Yesterday, I took my (hopefully) last certification test that will allow me to become a secondary grades English teacher in my state. As I drove into the parking lot of the nearby university where I took the exam, I experienced a form of distorted nostalgia. I don’t attend this university. In fact, I attend a college that is the university’s rival in athletic events. However, as I scurried into the building to be tested on my “What would you do?” scenarios, I wondered, “Would I have had classes in this room?”
You see, the university I went to was the one I was planning to attend for the majority of my high school career. It’s what everybody did from my county if they wanted to be away from home, but not too far away from home. I was locked into my decision, and no one was going to change my mind. I knew what dorm I would be staying in, where I would eat my meals, and I knew that quite a few students from my graduating class were going to that specific university. Like all good plans though, my plans were broken after making a “just for kicks” visit to the college I attend now.
Though I am now a senior at a college that I love, I still live with an inkling of “What if?” I wonder what it would have been like if I would have went to the other university instead of the college I am at now. Would I have been the same person? A different person? More or fewer friends? Still an English major (more than likely, yes!)? Even though I am happy and satisfied at my current institution of learning, yesterday resurrected the feelings of “What if?” and a little of “What might have been?” I looked around at the campus and wondered what life would have been like if I would have simply stayed home when my parents begged me to visit “the other school.” I’ll never know on this side of eternity what the outcome would have been, but when I do get on the other side, I’m not for sure if it will be a priority on my list of things to know.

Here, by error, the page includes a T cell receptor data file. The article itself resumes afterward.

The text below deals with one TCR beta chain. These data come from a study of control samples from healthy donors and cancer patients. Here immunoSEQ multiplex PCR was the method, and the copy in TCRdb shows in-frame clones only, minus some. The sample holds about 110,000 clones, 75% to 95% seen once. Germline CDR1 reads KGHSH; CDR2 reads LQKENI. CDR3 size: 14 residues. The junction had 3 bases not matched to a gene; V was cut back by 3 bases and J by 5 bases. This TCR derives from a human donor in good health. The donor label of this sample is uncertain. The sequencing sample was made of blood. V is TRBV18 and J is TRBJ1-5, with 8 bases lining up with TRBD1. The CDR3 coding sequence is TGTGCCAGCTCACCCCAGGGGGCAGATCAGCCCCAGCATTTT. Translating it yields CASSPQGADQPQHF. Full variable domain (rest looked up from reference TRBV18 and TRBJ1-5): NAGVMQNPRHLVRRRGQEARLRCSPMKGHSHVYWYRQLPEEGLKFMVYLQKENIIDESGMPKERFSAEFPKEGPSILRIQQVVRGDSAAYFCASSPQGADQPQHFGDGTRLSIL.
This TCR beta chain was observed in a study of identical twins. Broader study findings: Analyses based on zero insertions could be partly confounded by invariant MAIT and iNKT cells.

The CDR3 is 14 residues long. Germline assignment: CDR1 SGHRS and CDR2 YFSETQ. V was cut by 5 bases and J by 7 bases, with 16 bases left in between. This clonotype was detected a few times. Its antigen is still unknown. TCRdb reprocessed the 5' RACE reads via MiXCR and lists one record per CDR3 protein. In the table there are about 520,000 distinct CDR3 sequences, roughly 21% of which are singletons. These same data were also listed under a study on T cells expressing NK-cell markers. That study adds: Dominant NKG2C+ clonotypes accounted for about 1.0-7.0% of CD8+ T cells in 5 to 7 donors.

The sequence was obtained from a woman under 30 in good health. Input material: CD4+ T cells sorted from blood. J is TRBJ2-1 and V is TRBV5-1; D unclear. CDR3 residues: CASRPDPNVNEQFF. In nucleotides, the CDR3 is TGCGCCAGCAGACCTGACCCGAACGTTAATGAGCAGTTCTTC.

Of course, living with the dreaded and curious “What if?” isn’t limited to one’s selection of colleges and universities. “What if?” can pop up in human relationships, financial decisions, and in our choice of words. Though I may never lose the nagging feeling associated with wondering about my various alternative histories and futures, I can use the feelings to better appreciate where I am currently in life. However, if I can’t let go in the name of appreciating where I am now, then I can let go simply for the fact that “What if?” is the distorted reality of something that really never was.